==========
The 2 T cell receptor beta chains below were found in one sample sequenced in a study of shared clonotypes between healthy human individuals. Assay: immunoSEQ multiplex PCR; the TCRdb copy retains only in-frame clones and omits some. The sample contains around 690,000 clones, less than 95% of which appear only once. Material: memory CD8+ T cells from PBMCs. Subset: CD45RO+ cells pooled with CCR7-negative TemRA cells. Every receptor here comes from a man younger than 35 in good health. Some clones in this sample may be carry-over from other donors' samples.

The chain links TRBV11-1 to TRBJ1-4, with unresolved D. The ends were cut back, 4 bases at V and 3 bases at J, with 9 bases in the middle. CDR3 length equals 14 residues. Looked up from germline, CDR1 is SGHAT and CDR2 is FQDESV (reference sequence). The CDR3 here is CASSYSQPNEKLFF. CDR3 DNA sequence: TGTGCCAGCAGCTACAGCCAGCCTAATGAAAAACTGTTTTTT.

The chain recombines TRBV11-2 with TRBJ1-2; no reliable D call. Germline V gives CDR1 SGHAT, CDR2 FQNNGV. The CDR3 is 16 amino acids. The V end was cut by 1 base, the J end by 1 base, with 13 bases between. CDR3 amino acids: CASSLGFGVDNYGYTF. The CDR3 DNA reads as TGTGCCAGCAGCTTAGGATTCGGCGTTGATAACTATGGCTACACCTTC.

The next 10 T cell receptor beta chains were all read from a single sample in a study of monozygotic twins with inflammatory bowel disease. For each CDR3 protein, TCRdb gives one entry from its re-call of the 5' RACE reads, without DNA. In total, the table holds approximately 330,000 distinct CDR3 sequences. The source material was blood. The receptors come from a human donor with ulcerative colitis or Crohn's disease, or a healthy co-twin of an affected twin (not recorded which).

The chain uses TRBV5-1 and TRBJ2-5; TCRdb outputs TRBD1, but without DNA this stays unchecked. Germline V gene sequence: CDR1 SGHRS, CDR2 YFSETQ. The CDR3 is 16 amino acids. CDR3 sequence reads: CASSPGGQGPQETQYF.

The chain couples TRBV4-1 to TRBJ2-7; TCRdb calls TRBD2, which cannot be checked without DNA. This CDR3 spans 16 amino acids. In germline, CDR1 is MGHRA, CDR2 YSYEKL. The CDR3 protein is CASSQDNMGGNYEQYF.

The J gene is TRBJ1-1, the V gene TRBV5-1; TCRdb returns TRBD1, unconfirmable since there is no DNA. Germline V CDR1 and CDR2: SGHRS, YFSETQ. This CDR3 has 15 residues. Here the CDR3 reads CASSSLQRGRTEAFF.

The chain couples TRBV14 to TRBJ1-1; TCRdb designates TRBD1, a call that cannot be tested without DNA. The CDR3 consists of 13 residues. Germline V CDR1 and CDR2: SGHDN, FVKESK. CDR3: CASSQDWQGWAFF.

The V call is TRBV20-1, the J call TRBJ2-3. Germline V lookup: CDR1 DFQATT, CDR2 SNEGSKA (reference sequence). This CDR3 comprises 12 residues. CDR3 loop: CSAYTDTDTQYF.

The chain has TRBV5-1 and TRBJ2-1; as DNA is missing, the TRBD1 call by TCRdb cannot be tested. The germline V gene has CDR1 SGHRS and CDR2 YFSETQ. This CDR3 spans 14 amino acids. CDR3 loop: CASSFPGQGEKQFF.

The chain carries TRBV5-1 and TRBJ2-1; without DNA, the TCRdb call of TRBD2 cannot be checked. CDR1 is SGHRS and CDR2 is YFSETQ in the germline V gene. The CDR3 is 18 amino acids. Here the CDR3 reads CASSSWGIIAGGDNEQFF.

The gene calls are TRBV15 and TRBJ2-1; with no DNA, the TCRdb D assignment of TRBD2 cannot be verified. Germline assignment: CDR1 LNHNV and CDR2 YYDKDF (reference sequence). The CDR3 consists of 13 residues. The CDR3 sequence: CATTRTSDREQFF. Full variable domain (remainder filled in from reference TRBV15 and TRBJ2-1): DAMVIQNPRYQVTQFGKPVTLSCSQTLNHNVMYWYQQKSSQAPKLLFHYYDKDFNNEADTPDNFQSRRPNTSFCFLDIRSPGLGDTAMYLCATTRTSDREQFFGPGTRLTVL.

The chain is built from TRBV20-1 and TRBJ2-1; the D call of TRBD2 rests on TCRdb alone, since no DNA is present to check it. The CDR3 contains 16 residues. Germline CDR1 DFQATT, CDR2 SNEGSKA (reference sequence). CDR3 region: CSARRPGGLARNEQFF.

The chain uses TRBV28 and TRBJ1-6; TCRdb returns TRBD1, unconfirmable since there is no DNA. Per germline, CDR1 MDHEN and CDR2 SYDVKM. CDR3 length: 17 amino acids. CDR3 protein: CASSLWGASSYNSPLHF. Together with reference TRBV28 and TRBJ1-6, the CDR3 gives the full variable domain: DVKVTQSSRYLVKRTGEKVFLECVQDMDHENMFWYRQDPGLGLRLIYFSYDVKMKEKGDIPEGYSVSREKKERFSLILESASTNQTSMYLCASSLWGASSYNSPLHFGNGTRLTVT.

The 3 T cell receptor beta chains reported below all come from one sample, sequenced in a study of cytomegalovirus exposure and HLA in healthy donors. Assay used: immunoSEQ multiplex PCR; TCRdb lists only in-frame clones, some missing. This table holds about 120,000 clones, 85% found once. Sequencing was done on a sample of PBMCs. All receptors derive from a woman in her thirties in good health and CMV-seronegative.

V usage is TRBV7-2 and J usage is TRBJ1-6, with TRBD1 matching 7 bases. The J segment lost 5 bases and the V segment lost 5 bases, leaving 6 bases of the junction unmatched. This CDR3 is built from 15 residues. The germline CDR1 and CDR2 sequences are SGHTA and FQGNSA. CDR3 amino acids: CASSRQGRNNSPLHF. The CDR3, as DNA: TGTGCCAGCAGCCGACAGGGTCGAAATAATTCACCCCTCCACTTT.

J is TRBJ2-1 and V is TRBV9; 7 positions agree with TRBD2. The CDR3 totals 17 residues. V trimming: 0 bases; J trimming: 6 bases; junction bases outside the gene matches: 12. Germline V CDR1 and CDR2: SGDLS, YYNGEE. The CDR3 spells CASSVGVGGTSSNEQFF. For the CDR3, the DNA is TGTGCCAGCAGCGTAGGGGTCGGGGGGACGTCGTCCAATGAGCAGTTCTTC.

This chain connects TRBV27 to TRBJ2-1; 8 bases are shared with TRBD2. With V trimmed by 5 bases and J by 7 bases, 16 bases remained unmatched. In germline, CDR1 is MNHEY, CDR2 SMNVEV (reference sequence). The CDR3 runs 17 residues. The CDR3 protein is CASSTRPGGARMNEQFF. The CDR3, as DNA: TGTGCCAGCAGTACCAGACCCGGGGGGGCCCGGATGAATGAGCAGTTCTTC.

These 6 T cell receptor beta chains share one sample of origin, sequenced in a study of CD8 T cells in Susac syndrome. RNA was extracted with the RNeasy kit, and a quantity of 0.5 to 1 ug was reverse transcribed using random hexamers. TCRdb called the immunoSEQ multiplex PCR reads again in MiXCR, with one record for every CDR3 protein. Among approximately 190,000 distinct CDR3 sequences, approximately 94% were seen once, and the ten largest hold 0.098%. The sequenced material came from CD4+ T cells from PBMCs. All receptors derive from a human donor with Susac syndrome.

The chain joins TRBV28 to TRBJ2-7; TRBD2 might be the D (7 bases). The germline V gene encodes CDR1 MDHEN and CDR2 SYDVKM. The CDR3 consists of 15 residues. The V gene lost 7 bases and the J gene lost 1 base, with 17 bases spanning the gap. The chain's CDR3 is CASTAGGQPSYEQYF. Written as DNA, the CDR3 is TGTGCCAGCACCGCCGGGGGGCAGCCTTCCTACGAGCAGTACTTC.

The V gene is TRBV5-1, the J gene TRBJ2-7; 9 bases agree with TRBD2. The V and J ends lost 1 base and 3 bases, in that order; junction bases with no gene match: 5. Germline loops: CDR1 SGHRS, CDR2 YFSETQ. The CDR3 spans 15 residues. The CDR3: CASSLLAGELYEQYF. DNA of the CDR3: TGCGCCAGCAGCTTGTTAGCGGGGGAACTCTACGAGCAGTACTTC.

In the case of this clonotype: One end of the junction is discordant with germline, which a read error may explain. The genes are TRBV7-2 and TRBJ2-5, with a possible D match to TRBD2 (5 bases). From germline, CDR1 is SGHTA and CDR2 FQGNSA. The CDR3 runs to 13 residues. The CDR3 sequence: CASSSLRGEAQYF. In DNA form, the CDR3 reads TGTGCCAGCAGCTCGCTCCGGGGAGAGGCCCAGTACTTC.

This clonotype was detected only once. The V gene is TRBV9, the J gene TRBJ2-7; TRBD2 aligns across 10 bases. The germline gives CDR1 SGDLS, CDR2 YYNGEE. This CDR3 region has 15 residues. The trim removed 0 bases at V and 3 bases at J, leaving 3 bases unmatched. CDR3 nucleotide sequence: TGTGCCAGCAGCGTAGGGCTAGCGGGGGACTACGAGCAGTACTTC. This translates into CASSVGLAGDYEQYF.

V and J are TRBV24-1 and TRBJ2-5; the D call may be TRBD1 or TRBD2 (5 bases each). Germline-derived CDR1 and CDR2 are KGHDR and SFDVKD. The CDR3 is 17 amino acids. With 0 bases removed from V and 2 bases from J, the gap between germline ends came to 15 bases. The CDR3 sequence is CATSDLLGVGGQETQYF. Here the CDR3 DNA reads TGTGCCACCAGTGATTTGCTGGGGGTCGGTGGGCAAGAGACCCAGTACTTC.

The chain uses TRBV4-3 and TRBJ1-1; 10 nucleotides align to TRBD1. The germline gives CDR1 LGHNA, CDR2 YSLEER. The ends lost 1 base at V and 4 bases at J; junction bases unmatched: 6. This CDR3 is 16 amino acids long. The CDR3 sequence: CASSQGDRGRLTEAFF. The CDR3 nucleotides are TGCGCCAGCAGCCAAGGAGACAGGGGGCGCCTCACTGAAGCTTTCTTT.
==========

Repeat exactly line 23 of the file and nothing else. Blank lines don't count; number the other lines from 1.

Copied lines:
This clonotype was detected only once. The V gene is TRBV9, the J gene TRBJ2-7; TRBD2 aligns across 10 bases. The germline gives CDR1 SGDLS, CDR2 YYNGEE. This CDR3 region has 15 residues. The trim removed 0 bases at V and 3 bases at J, leaving 3 bases unmatched. CDR3 nucleotide sequence: TGTGCCAGCAGCGTAGGGCTAGCGGGGGACTACGAGCAGTACTTC. This translates into CASSVGLAGDYEQYF.